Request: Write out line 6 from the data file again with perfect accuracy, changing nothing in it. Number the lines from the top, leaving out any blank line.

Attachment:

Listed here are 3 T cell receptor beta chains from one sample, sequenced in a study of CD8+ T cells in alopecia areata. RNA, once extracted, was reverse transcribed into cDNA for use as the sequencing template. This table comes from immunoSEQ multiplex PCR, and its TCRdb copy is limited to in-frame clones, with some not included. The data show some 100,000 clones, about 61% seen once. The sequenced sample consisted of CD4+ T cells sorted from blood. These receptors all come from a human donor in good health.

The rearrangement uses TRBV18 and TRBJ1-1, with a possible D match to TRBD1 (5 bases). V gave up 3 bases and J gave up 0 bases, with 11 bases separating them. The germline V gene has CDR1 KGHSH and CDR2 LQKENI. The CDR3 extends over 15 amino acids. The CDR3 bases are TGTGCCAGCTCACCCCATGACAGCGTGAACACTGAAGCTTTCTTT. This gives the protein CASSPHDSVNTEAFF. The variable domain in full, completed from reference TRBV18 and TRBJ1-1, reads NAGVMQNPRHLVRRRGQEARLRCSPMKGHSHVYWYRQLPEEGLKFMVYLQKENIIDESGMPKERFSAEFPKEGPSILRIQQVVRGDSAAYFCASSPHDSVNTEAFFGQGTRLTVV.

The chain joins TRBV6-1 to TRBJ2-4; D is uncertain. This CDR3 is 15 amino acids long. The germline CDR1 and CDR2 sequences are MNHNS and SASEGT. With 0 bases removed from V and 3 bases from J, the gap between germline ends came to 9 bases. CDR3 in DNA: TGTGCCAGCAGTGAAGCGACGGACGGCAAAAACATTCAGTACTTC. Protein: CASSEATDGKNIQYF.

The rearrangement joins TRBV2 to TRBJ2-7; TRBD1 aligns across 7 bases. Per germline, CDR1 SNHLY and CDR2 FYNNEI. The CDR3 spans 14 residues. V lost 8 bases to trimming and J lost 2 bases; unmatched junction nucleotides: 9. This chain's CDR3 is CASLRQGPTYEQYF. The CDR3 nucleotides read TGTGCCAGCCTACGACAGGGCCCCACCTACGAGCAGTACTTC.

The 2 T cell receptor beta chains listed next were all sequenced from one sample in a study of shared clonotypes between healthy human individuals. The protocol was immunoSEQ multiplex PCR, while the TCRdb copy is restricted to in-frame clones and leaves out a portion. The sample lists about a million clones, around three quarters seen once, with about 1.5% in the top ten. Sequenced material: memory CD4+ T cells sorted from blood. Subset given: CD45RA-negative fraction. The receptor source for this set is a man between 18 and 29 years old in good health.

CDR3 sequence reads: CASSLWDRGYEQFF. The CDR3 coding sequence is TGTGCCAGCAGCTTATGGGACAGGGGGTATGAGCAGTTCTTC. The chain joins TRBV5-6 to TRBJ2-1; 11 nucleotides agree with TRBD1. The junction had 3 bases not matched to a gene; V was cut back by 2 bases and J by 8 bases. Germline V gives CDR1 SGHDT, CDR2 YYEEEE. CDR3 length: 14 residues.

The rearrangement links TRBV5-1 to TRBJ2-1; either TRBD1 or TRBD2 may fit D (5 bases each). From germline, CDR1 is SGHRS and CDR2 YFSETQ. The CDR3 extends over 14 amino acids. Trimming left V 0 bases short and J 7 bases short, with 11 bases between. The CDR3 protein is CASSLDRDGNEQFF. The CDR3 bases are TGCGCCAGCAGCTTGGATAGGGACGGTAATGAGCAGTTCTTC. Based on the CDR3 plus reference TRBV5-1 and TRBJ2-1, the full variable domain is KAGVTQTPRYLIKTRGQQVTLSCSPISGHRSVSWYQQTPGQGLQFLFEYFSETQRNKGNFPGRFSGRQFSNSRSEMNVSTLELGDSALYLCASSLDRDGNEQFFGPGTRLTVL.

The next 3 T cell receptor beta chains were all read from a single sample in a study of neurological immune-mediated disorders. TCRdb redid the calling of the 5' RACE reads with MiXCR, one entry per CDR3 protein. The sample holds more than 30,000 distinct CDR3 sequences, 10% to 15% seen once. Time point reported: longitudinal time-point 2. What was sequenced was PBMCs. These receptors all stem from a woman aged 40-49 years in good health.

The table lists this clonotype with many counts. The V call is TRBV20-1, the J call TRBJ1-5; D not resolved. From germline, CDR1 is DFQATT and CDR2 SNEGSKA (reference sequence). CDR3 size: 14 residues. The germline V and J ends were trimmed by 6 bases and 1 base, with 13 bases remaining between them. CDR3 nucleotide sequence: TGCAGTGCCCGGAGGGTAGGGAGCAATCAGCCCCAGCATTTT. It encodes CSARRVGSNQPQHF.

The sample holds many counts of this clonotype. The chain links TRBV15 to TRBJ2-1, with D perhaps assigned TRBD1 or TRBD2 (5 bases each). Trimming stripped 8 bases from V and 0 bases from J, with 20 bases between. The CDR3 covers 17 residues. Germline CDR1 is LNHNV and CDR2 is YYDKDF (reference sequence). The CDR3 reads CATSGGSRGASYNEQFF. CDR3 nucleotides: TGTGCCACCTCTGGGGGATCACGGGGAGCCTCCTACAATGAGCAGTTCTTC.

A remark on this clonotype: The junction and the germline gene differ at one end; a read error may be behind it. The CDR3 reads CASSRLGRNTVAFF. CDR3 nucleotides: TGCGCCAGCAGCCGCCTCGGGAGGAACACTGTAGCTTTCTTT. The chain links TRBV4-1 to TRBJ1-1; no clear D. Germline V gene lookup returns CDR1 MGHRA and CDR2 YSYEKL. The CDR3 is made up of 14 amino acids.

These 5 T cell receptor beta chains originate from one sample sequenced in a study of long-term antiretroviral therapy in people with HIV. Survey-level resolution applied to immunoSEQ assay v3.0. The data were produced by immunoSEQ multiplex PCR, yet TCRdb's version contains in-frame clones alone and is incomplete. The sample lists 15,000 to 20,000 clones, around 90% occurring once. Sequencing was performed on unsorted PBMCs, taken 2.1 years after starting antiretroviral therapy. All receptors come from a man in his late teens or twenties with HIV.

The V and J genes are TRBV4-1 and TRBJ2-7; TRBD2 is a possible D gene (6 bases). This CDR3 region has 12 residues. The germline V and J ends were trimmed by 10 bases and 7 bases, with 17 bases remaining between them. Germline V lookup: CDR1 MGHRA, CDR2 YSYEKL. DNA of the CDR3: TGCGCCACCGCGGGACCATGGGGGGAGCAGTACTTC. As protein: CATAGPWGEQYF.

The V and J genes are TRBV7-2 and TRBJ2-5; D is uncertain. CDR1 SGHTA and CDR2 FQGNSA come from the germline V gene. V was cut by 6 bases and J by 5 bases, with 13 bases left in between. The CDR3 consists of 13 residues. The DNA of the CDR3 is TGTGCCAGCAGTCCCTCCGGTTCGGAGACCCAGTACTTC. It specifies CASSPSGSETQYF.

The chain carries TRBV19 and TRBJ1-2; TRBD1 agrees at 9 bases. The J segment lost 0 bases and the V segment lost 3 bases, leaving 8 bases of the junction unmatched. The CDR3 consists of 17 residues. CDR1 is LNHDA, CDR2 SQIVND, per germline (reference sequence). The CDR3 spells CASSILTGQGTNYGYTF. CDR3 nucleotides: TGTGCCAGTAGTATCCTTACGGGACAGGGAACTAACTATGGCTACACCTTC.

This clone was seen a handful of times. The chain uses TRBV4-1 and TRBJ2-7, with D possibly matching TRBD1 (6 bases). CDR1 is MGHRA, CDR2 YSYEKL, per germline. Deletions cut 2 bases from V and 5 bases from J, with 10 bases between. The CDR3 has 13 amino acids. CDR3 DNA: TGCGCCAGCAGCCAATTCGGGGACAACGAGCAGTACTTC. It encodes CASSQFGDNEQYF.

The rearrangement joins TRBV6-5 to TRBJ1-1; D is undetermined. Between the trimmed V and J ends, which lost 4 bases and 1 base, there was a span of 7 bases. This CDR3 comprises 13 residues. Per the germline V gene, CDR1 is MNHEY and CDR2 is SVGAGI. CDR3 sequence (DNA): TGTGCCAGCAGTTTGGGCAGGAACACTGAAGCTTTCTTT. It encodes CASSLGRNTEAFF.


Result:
CDR3 sequence reads: CASSLWDRGYEQFF. The CDR3 coding sequence is TGTGCCAGCAGCTTATGGGACAGGGGGTATGAGCAGTTCTTC. The chain joins TRBV5-6 to TRBJ2-1; 11 nucleotides agree with TRBD1. The junction had 3 bases not matched to a gene; V was cut back by 2 bases and J by 8 bases. Germline V gives CDR1 SGHDT, CDR2 YYEEEE. CDR3 length: 14 residues.